By Emily Sohn, Discovery News
Sacramento, CA (January 22, 2009)- Plant a tree: Save 25 bucks. Researchers in California have found that planting trees in strategic locations around your house can lower your summertime electricity bill by that much or more. The concept is common sense: Extra shade reduces the need for air conditioning. But this is the first study to use actual utility bills to nail down the details of where trees should be placed to help people chip away at their environmental footprints- and their budgets.
“Nobody says we’re going to cure global warming just with urban trees,” said lead researcher Geoffrey Donovan, an economist at the Portland Forestry Sciences Lab in Oregon. “But they’re one of the nicer ways of doing it.” For the new study, Donovan and colleague Dave Butry, an economist at the National Institute of Standards and Technology, looked at 460 single-family homes in one neighborhood of Sacramento, Calif.
Using Google Earth, the researchers looked down on each house from above. They measured the diameter of all tree crowns in three zones: 20, 40, and 60 feet away from the building, and in four directions: north, south, east and west. Based on the distances of the trees from the buildings and the sizes of their crowns, they calculated where shadows would be cast at various times throughout the day.
The electric company provided copies of each home’s electric bill, while the county gave data about factors that might affect electricity use, including house size, lot size, and whether the house had a pool. A computer model then controlled for these variables to see whether trees had an effect on summertime energy use above and beyond those factors.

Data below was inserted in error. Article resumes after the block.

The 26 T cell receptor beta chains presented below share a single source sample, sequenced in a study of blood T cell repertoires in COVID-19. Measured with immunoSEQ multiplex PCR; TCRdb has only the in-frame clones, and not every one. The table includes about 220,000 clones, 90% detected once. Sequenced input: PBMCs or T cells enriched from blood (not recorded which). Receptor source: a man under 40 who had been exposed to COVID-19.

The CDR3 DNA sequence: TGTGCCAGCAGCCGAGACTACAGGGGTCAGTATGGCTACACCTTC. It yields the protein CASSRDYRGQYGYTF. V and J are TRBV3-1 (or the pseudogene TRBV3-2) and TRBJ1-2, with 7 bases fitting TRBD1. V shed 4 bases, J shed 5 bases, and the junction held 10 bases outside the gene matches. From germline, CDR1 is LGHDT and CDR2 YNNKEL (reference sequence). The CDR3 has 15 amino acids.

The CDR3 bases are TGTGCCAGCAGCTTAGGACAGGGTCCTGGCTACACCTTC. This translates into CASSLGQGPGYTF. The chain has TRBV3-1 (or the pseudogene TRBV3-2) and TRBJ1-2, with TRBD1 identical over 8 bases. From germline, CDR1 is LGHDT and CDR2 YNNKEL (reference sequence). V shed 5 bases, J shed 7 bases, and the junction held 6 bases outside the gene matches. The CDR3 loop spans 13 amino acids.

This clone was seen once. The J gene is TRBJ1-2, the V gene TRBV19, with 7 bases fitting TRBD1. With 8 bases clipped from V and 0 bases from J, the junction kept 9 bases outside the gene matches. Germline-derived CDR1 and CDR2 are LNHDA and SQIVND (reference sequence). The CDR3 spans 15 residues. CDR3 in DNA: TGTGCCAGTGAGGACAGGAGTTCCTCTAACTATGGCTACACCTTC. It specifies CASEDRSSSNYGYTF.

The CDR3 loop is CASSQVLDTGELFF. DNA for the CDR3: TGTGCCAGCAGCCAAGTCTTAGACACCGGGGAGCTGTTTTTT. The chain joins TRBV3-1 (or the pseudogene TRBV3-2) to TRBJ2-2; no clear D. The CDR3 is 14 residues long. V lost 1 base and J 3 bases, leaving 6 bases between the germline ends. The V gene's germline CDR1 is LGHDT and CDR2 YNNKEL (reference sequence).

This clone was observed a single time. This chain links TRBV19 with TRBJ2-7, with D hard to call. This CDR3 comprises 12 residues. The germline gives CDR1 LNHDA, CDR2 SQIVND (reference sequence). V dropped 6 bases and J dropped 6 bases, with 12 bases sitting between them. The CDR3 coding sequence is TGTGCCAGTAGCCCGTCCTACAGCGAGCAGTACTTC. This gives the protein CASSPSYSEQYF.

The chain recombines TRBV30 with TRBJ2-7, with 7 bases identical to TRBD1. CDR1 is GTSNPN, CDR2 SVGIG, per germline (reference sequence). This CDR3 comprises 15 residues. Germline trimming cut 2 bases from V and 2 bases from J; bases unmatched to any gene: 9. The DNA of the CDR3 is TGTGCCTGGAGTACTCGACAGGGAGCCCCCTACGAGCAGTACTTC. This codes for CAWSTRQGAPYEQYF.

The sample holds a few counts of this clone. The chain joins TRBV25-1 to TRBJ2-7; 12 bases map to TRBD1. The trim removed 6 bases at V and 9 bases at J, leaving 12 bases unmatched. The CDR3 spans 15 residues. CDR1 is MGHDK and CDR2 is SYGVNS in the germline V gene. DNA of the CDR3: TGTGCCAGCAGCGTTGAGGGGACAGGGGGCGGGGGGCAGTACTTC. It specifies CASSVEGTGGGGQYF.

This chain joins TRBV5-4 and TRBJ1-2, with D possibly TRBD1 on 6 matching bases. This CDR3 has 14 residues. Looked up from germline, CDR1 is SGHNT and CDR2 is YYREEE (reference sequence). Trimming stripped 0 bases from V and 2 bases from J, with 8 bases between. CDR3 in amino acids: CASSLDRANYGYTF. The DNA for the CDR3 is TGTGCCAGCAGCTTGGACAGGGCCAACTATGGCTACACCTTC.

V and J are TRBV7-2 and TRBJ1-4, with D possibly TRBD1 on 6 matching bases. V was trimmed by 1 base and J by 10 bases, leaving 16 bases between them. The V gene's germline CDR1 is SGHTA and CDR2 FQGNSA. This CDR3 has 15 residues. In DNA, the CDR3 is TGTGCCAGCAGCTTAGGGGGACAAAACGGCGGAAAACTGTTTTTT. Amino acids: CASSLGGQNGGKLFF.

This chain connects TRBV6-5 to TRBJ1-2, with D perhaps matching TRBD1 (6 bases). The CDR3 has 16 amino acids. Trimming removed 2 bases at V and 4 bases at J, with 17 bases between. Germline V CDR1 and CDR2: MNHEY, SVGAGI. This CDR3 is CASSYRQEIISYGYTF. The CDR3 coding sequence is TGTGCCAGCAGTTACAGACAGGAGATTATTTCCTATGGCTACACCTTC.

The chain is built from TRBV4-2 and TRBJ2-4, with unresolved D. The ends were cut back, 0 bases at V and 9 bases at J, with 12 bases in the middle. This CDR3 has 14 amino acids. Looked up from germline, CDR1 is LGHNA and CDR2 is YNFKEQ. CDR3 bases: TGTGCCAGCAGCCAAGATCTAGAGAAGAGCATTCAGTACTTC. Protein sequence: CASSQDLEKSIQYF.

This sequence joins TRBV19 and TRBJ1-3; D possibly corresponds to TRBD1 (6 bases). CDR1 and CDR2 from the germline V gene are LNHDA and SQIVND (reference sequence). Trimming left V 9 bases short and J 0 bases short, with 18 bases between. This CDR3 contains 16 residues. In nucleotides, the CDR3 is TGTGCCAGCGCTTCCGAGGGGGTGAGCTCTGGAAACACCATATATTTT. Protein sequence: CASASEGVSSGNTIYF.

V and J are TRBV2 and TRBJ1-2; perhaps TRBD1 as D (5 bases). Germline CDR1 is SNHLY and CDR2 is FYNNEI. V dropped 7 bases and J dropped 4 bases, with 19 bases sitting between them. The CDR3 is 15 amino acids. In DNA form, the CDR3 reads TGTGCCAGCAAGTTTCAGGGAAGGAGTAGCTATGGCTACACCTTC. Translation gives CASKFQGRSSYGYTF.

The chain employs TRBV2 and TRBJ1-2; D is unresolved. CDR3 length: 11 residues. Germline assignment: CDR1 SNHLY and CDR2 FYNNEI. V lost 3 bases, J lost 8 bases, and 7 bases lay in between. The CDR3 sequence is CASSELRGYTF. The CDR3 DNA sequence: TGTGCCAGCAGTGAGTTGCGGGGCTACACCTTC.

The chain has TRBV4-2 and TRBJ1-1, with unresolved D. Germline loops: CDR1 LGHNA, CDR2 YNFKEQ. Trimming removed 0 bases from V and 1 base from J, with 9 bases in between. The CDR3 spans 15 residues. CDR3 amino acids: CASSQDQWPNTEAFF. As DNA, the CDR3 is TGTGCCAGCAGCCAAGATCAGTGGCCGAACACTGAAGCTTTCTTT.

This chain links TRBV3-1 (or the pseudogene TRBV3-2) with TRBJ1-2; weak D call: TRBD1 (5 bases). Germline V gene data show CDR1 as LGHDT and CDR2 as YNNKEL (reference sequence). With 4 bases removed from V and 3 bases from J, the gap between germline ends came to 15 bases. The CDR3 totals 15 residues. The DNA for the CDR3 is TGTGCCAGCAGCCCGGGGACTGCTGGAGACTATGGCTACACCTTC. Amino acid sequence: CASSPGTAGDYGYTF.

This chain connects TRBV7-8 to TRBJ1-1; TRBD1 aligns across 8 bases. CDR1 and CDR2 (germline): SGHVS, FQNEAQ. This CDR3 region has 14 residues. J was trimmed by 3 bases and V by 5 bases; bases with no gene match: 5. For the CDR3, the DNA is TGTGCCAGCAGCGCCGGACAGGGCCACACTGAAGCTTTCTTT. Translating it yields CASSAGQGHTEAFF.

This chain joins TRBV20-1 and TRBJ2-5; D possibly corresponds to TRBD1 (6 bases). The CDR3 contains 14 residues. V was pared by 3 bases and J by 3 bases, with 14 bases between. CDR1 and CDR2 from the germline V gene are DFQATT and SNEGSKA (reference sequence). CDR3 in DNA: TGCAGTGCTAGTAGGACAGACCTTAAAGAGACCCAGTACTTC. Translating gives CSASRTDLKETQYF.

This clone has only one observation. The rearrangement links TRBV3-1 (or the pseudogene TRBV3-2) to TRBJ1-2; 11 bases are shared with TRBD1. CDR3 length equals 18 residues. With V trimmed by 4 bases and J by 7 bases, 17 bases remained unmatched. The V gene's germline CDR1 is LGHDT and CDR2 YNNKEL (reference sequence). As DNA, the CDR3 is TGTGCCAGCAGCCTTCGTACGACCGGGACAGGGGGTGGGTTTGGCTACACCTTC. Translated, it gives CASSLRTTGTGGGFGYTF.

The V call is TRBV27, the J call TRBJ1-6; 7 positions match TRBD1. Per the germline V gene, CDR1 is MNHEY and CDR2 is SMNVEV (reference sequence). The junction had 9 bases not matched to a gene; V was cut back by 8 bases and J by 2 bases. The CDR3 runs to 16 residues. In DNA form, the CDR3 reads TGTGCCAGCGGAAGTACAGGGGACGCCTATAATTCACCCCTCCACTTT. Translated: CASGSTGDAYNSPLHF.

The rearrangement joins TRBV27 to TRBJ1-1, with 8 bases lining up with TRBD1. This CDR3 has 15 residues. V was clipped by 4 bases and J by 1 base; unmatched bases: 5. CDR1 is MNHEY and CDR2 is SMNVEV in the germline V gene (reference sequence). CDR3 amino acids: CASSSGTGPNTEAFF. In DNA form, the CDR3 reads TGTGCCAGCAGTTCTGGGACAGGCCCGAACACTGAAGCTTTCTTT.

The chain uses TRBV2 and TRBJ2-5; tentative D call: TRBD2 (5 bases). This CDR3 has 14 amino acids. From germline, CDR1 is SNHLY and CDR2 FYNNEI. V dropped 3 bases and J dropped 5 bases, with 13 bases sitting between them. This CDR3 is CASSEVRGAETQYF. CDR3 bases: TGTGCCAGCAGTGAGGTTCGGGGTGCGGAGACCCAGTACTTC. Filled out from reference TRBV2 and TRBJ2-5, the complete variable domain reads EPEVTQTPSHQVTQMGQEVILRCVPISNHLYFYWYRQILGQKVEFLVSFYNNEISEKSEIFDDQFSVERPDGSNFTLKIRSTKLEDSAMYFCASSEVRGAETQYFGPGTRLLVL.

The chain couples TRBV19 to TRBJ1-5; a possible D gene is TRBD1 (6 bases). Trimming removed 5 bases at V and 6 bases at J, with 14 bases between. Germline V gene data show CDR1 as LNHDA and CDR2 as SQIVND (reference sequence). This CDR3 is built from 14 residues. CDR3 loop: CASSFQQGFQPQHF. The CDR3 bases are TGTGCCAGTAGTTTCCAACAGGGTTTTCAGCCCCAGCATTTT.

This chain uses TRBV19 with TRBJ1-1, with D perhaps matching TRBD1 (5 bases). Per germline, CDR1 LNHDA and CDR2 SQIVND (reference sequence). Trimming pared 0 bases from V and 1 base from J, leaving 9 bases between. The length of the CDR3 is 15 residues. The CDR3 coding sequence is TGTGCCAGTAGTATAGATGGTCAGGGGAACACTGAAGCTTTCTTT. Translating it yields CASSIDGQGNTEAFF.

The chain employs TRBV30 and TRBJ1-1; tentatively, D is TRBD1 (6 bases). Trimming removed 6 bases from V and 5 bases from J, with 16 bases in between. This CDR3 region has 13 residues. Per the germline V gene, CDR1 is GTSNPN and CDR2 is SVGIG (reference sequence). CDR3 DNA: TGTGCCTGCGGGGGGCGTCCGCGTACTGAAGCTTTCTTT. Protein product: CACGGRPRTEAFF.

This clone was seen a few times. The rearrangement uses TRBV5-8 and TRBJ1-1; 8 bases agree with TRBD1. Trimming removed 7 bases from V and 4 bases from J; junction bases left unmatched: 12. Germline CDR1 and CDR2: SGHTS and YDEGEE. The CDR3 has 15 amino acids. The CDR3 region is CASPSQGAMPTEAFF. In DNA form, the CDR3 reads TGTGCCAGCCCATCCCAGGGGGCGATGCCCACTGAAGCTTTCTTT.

The study, in press at the journal Energy and Buildings, found that people used about 5 percent less electricity (about $25 less) during the summer when they had trees within 40 feet of their home’s south side or within 60 feet of its west side. Late in the day, when temperatures are highest and people are more likely to turn on the A/C, trees cast longer shadows, which explains the bigger buffer zone on the house’s west side.
These findings gave real-world support for the results of previous, more theoretical work.
Unexpectedly, when trees sat on a house’s north side, electric bills went up. The result might be a statistical anomaly, Donovan said. But he speculated that blocked breezes or the need for more lighting could also explain the finding.
Over a 100-year period, the scientists calculated, planting a London pine tree on the west side of a Sacramento home could reduce the house’s net carbon use by 30 percent — half through sequestering by the tree and half through reduced electricity use. Financial savings will increase, Donovan added, as utility companies start charging more for electricity at peak times of day.
It’s probably worth planting trees around your home, agreed Jim Simpson, a meteorologist at the Center for Urban Forest Research in Davis, Calif., despite the costs of buying trees and taking care of them. But the specifics of which trees to plant and where to plant them will likely differ in places that are colder, wetter, or otherwise different from the steaming valleys of California.
“In the Sacramento area, air conditioning is a fairly big thing, and we have mild winters,” Simpson told Discovery News. “It would be a good idea to do this sort of study in other climate zones where heating is a bigger deal.”
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